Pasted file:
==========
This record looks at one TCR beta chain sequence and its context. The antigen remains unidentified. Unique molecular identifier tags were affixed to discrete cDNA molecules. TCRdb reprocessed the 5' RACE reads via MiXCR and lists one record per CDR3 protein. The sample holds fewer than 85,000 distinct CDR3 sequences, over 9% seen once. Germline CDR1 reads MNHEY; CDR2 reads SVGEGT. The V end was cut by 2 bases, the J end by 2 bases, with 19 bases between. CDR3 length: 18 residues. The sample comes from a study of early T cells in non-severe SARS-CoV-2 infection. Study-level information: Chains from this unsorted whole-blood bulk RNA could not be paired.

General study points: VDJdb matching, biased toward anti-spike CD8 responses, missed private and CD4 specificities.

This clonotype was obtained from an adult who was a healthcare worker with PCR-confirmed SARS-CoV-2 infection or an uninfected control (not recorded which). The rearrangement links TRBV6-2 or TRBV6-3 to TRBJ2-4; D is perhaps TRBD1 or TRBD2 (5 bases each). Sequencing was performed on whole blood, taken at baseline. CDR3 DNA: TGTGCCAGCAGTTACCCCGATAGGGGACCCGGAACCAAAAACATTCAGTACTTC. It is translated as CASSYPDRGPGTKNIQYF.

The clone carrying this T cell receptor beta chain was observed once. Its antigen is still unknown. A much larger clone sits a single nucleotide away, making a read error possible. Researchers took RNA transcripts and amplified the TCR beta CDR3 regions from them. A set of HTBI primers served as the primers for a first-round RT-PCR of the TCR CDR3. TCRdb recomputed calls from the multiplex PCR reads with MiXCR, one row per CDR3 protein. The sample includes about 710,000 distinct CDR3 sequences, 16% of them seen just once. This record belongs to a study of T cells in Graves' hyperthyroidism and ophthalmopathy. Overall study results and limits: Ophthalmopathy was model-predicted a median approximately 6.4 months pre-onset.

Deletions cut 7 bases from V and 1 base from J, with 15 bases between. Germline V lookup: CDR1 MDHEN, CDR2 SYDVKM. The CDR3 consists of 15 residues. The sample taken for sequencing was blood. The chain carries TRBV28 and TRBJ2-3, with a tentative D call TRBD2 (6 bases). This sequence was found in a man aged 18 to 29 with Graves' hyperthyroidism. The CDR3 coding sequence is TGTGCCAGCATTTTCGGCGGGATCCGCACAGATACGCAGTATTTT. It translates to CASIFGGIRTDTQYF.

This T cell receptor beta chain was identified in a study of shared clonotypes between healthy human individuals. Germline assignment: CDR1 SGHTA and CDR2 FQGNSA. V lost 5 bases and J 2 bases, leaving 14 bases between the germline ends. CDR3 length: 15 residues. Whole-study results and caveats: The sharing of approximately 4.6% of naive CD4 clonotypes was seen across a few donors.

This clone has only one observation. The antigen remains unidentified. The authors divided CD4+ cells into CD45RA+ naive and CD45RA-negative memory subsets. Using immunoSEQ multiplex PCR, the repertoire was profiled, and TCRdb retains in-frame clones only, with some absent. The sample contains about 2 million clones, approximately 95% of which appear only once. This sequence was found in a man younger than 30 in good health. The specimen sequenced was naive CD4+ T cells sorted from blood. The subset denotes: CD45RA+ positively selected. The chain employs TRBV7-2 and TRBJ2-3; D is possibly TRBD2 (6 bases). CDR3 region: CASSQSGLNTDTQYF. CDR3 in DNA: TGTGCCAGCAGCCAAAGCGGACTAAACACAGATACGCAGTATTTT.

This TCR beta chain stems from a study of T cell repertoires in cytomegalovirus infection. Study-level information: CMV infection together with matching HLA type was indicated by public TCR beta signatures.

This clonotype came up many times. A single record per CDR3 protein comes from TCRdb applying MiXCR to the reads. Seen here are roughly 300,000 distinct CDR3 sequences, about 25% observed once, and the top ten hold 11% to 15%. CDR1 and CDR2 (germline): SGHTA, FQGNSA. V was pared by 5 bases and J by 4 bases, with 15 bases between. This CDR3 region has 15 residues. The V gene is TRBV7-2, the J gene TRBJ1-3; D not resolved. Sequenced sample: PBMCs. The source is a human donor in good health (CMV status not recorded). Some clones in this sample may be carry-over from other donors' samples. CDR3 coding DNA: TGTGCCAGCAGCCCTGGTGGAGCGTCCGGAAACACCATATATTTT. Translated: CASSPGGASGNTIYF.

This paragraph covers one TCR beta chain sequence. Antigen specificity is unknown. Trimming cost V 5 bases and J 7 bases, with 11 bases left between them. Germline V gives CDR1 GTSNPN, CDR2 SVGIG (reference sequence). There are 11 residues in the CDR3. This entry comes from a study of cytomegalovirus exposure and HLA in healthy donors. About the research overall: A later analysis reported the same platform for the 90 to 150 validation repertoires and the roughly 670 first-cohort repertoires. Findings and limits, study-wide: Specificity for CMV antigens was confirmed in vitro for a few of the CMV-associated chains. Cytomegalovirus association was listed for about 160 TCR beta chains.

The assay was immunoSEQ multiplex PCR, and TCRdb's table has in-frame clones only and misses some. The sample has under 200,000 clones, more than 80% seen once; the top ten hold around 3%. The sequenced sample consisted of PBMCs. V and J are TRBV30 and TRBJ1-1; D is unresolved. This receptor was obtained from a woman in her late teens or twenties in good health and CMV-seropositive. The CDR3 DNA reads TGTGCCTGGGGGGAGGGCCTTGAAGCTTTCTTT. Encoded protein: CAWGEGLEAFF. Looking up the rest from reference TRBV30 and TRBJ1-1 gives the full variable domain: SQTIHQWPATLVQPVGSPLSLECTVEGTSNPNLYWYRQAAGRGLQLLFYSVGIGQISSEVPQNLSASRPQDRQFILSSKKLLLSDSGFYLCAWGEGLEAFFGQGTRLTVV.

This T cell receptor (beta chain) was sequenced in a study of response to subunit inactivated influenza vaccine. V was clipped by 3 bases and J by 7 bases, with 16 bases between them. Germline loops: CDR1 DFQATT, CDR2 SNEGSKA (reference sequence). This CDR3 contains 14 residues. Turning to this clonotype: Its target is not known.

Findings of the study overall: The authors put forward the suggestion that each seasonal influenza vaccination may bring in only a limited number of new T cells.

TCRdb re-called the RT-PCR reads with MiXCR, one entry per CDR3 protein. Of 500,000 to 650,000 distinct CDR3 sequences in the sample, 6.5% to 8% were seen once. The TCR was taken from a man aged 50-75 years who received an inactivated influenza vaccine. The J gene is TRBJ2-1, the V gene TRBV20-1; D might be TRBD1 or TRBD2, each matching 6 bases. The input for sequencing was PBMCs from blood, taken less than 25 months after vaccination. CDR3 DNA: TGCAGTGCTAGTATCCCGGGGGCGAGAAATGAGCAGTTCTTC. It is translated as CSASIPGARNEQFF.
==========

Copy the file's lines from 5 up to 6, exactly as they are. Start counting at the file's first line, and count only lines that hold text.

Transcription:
Deletions cut 7 bases from V and 1 base from J, with 15 bases between. Germline V lookup: CDR1 MDHEN, CDR2 SYDVKM. The CDR3 consists of 15 residues. The sample taken for sequencing was blood. The chain carries TRBV28 and TRBJ2-3, with a tentative D call TRBD2 (6 bases). This sequence was found in a man aged 18 to 29 with Graves' hyperthyroidism. The CDR3 coding sequence is TGTGCCAGCATTTTCGGCGGGATCCGCACAGATACGCAGTATTTT. It translates to CASIFGGIRTDTQYF.

This T cell receptor beta chain was identified in a study of shared clonotypes between healthy human individuals. Germline assignment: CDR1 SGHTA and CDR2 FQGNSA. V lost 5 bases and J 2 bases, leaving 14 bases between the germline ends. CDR3 length: 15 residues. Whole-study results and caveats: The sharing of approximately 4.6% of naive CD4 clonotypes was seen across a few donors.